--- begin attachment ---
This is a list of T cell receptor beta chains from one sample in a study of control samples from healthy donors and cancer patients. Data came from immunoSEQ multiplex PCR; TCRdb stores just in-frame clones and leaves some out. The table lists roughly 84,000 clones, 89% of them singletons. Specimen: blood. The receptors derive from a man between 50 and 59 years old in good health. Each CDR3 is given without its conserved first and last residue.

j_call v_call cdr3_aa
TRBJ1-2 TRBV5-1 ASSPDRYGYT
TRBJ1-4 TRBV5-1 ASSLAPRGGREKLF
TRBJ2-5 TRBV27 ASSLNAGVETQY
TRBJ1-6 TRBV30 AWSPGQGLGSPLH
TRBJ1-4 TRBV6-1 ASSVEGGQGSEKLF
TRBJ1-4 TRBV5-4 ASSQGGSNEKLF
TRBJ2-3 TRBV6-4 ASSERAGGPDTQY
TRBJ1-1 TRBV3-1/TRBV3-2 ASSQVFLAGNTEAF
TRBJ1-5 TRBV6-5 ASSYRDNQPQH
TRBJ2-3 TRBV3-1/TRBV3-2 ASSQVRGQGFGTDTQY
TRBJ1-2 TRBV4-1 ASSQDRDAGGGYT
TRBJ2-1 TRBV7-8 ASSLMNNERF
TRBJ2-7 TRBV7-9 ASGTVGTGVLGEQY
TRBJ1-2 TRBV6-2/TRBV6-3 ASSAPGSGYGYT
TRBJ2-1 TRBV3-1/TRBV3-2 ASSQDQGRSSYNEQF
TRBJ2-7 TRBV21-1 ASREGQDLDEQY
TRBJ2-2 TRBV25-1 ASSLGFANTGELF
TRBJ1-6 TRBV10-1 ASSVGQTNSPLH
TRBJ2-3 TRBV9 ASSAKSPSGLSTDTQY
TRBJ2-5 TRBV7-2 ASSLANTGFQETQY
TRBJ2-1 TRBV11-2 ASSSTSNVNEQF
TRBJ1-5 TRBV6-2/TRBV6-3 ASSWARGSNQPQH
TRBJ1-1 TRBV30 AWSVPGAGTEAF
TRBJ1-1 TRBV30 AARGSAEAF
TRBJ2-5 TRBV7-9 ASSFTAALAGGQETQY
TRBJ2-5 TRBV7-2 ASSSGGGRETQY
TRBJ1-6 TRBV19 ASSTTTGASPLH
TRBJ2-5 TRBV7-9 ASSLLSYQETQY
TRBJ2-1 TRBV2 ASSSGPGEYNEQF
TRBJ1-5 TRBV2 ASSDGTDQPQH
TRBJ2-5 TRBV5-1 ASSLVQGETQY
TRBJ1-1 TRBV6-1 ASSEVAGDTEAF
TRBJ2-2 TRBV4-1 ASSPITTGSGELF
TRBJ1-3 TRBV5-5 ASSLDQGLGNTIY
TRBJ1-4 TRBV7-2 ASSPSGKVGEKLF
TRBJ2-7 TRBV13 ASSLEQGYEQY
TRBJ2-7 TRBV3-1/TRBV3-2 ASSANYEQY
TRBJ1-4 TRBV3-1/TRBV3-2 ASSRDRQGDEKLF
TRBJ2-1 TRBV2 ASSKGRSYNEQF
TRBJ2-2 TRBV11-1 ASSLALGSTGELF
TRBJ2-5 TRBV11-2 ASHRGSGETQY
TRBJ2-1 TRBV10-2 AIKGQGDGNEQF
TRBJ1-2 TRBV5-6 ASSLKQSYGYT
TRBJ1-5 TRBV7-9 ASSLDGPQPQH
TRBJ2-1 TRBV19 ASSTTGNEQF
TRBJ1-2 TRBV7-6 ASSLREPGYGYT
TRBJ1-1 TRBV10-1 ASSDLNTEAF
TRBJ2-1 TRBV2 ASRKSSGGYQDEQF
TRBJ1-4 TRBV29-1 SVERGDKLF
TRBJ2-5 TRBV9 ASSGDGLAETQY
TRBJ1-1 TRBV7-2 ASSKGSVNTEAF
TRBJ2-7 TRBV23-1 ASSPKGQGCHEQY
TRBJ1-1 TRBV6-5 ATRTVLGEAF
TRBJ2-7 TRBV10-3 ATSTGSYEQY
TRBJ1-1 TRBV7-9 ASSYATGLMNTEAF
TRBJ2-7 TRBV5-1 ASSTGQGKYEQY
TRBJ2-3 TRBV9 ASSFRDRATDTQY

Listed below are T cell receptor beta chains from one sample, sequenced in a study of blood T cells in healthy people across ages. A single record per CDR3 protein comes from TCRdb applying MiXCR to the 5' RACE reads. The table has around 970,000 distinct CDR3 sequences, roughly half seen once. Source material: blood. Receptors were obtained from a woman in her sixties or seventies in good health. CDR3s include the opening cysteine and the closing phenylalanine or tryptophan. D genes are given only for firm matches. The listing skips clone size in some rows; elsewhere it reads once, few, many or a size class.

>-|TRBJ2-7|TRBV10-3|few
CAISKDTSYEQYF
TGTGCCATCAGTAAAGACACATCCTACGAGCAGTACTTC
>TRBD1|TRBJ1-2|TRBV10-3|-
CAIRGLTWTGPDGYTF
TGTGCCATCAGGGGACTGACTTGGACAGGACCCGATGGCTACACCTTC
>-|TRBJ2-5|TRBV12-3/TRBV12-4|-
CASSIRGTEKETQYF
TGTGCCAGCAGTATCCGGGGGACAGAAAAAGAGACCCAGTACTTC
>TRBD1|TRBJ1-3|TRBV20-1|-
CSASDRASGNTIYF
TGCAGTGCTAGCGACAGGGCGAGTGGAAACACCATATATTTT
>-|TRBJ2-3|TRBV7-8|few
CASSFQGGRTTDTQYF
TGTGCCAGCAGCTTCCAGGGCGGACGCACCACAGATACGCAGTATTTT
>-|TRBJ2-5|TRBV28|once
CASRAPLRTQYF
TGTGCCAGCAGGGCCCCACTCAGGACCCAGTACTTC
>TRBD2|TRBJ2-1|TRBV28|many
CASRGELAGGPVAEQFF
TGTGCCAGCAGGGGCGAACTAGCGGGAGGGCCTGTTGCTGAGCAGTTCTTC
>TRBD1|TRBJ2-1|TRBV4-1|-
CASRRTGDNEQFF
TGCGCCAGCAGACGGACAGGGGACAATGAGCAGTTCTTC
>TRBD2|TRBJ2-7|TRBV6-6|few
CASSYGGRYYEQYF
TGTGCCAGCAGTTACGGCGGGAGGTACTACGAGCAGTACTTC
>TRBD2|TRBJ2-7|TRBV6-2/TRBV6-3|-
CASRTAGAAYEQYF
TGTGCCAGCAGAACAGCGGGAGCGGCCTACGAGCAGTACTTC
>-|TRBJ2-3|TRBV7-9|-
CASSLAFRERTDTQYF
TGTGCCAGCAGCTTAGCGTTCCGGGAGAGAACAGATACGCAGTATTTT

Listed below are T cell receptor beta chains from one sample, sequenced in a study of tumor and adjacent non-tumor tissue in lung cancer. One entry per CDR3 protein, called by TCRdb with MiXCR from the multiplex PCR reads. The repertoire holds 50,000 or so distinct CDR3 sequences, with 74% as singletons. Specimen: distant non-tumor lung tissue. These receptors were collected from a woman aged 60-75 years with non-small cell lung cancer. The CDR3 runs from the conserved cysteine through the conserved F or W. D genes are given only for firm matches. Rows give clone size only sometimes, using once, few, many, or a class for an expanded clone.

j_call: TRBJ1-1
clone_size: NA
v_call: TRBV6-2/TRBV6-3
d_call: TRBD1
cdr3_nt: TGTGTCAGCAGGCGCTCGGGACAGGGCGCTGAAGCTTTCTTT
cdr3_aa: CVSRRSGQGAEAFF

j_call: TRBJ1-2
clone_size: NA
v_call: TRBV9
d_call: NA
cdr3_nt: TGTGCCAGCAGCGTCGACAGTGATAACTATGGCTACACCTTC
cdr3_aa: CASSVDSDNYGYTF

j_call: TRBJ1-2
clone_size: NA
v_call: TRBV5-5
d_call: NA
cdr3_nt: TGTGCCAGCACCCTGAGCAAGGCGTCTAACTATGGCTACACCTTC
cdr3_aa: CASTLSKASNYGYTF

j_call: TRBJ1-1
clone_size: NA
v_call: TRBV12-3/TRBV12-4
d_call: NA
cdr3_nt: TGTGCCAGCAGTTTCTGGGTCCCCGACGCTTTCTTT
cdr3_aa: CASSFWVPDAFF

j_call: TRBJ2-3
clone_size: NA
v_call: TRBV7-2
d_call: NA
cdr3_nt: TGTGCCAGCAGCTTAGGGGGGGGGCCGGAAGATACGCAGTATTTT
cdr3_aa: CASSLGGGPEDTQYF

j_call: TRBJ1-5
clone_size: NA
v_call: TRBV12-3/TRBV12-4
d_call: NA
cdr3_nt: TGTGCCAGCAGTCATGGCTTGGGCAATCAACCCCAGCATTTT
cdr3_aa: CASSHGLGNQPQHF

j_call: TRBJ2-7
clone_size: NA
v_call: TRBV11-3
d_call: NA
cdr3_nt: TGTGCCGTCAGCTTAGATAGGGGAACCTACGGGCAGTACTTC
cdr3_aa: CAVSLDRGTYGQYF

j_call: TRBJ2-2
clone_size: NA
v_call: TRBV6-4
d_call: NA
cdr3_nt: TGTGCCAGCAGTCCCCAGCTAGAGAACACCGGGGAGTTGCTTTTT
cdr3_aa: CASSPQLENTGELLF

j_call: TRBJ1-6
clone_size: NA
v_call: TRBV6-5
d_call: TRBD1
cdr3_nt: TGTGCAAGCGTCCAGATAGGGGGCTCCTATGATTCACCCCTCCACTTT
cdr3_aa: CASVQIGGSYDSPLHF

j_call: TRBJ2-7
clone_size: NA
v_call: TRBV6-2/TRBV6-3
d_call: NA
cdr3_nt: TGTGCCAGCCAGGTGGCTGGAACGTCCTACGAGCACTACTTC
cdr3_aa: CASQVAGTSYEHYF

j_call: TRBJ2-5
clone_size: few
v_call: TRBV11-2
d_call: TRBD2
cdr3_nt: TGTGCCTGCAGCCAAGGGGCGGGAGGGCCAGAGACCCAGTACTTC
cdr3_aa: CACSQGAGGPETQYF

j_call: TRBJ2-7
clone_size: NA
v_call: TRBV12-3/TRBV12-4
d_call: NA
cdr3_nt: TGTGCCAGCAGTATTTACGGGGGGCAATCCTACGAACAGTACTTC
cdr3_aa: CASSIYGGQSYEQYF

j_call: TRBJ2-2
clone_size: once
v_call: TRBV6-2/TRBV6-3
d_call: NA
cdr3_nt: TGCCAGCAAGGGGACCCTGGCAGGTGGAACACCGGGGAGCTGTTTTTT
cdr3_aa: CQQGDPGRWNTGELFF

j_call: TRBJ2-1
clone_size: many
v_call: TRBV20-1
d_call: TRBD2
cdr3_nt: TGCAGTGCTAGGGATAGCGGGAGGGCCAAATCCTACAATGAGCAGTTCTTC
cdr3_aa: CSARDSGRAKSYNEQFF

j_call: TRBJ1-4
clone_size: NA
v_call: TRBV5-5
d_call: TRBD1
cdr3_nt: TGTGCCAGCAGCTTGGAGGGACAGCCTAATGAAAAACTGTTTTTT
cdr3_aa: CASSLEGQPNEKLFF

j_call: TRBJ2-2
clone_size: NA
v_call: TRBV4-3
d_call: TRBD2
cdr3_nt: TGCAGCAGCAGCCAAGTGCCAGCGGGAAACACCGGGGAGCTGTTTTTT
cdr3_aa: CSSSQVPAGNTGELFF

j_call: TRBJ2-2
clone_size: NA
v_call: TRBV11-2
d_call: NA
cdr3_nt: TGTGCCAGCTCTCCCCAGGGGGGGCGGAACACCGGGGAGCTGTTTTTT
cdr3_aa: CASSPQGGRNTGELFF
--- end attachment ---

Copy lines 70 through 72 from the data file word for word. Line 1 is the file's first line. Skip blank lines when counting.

>TRBD1|TRBJ1-3|TRBV20-1|-
CSASDRASGNTIYF
TGCAGTGCTAGCGACAGGGCGAGTGGAAACACCATATATTTT